Because of technology, nature is something that we often take for granted. The products of nature are occasionally the things we need to survive, but one thing that is sometimes overlooked is the naturally occurring therapy it can provide many patients. Nature therapy, otherwise known as ecotherapy, is a therapeutic approach that combines personal wellness, community improvement, and sustainability. Nature therapy is a new way of treating or helping mental health through the environment.
Nature therapy has so many benefits to improving mental health, and spending time outdoors is an important step in this. By being able to immerse a patient in the fresh air, the patient can start to feel the improved effects of the exercise and productivity. Doctor John La Puma is a certified internist and organic farmer who sincerely believes that doctors should be writing prescriptions for patients who suffer from a “nature deficit” and does studies on the growing field of nature therapy. Nature Deficient Disorder, or NDD, is a true clinical problem Dr. La Puma says. Nature Deficiency Disorder has plenty of related conditions, which can include obesity, cardiovascular illnesses, attention-deficient disorder (ADD), anxiety, and burnout syndrome.
Dr. La Puma believes that one day, nature therapy will be just as important of a lifestyle intervention as studies with nurtirion and exercise, having both healthy long term and short term affects.
As proven by many studies, walking in a typically urban setting compared to walking in a forest or a park has been linked to improved short term memory, better concentration, stable cortisol levels, natural killer cell number and activity to improve the immune system, and healthier heart rate and blood pressure. Along with this, additional benefits can include better postoperative recovery and health, birth outcomes for pregnant women, and control in the levels of pain some individuals feel. According to studies done of several community gardeners, the gardeners are less likely to develop dementia than those who do not garden.
So what is nature therapy at its core? Nature therapy is an evidence-based field that uses natural settings and nature-based interventions, such as gardening, to help patients. This type of theapy helps patients improve the signs, symptoms and conditions of patients as well as their general well-being. The current research in green medicine comes from a variety of different fields of study, such as horticulture, architecture, forestry, auditory and color science, and botanical medicine. There are several subcategories of nature therapy, such as: adventure therapy, animal-assisted therapy, blue care, care farms, ecotherapy, forest bathing, green exercise, nature meditation, gardening, and wilderness immersion. Nature therapy in the United States is way different than in many other countries. In the United Kingdom, Australia, Japan, Korea, and many more countries, have very advance research dedicated to the topic of ecotherapy and green medicine. Some countries even have traditions and customs in the field of nature therapy, however much of that same research has not yet been translated. There is an unknown amount of physicians practicing nature therapy, however the amount of people being prescribed the therapy is increasing. Care farms, pet therapy, and therapeutic horiculture (otherwise known as gardening), is often given to patients that are guided by recreational therapists. Physicians, typically in emergency medicine, often lead forest and adventure groups, green exercise, and wilderness immersion groups. Psychologists and therapists occasionally take extra courses and trainings to be able to practice as an ecotherapist.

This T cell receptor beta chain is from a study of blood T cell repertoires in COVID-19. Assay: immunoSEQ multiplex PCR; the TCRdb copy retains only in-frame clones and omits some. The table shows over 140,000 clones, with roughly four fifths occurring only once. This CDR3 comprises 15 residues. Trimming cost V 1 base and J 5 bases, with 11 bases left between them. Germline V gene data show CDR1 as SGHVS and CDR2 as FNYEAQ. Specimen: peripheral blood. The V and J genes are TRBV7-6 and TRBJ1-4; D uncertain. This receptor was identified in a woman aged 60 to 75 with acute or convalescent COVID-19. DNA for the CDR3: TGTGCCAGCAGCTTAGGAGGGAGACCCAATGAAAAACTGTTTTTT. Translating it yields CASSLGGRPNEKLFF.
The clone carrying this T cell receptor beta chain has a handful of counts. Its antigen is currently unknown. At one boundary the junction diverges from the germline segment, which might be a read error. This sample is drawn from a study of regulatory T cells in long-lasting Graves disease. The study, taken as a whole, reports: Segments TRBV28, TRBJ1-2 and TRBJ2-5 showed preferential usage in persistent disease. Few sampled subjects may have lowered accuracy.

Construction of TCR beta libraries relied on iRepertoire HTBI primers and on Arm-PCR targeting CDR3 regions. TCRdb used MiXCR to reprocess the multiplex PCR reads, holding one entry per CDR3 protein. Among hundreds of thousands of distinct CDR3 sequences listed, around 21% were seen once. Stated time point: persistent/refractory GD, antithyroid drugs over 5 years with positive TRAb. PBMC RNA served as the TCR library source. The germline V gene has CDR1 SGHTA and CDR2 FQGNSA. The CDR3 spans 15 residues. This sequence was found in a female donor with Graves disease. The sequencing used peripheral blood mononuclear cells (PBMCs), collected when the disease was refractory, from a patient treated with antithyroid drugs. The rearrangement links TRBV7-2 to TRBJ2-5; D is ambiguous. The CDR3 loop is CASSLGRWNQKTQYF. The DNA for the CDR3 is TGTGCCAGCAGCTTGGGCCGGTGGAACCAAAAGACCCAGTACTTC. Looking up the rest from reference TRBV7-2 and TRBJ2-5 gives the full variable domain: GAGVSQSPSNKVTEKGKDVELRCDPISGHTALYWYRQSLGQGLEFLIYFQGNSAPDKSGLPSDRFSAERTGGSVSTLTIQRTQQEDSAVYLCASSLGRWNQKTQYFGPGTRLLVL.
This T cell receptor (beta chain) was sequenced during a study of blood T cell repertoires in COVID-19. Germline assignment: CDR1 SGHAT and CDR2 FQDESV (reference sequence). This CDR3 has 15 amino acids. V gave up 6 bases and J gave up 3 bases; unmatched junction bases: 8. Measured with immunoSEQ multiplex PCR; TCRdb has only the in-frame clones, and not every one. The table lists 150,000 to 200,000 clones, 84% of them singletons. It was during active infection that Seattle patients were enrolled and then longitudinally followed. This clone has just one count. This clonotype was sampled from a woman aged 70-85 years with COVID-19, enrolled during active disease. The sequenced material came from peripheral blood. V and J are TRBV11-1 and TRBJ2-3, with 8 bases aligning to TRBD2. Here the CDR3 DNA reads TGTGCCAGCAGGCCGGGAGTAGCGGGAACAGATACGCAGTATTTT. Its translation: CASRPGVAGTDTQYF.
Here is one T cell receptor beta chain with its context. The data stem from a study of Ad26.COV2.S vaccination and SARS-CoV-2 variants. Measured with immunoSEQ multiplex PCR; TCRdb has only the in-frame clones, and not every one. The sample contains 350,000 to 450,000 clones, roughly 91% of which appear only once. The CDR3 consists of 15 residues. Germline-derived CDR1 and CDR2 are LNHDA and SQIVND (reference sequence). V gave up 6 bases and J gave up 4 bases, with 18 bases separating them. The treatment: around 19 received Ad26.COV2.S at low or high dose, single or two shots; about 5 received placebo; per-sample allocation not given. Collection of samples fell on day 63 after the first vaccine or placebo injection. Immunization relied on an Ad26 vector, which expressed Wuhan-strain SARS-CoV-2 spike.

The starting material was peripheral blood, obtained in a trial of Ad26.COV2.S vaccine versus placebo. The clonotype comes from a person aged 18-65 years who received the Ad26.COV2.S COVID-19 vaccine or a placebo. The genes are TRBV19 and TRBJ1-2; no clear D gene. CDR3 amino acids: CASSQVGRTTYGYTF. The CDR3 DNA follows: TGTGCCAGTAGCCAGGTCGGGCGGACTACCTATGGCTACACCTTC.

The typical types of medical conditions that benefit heavily from nature therapy are ADD/ADHD, anxiety, insomnia, hypertension (high blood pressure), and myopia (nearsightedness/eyestrain). When studies were conducted on people who had anxiety, a nature walk revealed that there were reduced symptoms is those with anxiety compared to the symptoms of anxiety from those who walked through a shopping center. Not only that, but the effects of nature therapy is not just what patients see, but what they hear and smell as well. Participants in one study recovered quicker from stress when they listened to sounds found in nature, such as a stream of water or the sound of birds in the forest, than when they were exposed to the noises of road traffic. Similarly, the smell of fruit and food inhaled by hospital patients reduced a depressive mood compared to those who did not smell those things.
When it comes to exercise, physicians that study in the field often use the specific tool when talking about exercise, which is mentioning a specific location to exercise with their patients. Exercising in nature is effective and therapeutic (as well as less expensive) than exercising indoors. Along with this, experts recommend, at minimum, a view of nature. Whether that be a picture, poster, or looking out your window, patients recover faster when they are exposed to a view rather than spending all their time indoors.
Deliberate exposure to nature improves productivity, focus, creativity, and much more. Because so many people work long hours in offices, or spend too much time doing work, they forget about the importance of going outside. It’s easy to stay indoors and stare at screens all day, but nature can help each one of us improve our health and consequently help patients and colleagues.